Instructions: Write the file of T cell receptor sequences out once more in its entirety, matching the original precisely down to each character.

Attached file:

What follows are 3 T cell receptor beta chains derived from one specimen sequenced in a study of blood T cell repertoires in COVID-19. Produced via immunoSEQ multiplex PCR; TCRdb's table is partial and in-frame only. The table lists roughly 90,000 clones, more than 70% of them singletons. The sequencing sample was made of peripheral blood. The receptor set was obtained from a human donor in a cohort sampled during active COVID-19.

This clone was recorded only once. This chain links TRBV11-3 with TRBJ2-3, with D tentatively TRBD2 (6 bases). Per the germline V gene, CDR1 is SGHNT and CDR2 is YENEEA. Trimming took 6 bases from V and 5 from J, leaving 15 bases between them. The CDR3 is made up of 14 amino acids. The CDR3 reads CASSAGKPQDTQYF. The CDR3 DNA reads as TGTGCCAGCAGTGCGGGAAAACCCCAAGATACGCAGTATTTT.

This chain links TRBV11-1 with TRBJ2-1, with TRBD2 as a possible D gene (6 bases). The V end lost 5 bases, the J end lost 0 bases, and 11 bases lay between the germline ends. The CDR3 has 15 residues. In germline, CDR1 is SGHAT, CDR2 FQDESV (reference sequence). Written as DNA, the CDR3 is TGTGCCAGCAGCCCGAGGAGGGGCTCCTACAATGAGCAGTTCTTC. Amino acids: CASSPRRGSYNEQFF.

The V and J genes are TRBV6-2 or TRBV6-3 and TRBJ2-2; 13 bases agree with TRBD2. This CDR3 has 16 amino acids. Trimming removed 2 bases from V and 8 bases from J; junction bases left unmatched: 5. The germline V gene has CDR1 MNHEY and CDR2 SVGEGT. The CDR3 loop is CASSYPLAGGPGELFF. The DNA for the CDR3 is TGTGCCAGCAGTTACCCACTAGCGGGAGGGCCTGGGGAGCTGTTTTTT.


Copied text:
What follows are 3 T cell receptor beta chains derived from one specimen sequenced in a study of blood T cell repertoires in COVID-19. Produced via immunoSEQ multiplex PCR; TCRdb's table is partial and in-frame only. The table lists roughly 90,000 clones, more than 70% of them singletons. The sequencing sample was made of peripheral blood. The receptor set was obtained from a human donor in a cohort sampled during active COVID-19.

This clone was recorded only once. This chain links TRBV11-3 with TRBJ2-3, with D tentatively TRBD2 (6 bases). Per the germline V gene, CDR1 is SGHNT and CDR2 is YENEEA. Trimming took 6 bases from V and 5 from J, leaving 15 bases between them. The CDR3 is made up of 14 amino acids. The CDR3 reads CASSAGKPQDTQYF. The CDR3 DNA reads as TGTGCCAGCAGTGCGGGAAAACCCCAAGATACGCAGTATTTT.

This chain links TRBV11-1 with TRBJ2-1, with TRBD2 as a possible D gene (6 bases). The V end lost 5 bases, the J end lost 0 bases, and 11 bases lay between the germline ends. The CDR3 has 15 residues. In germline, CDR1 is SGHAT, CDR2 FQDESV (reference sequence). Written as DNA, the CDR3 is TGTGCCAGCAGCCCGAGGAGGGGCTCCTACAATGAGCAGTTCTTC. Amino acids: CASSPRRGSYNEQFF.

The V and J genes are TRBV6-2 or TRBV6-3 and TRBJ2-2; 13 bases agree with TRBD2. This CDR3 has 16 amino acids. Trimming removed 2 bases from V and 8 bases from J; junction bases left unmatched: 5. The germline V gene has CDR1 MNHEY and CDR2 SVGEGT. The CDR3 loop is CASSYPLAGGPGELFF. The DNA for the CDR3 is TGTGCCAGCAGTTACCCACTAGCGGGAGGGCCTGGGGAGCTGTTTTTT.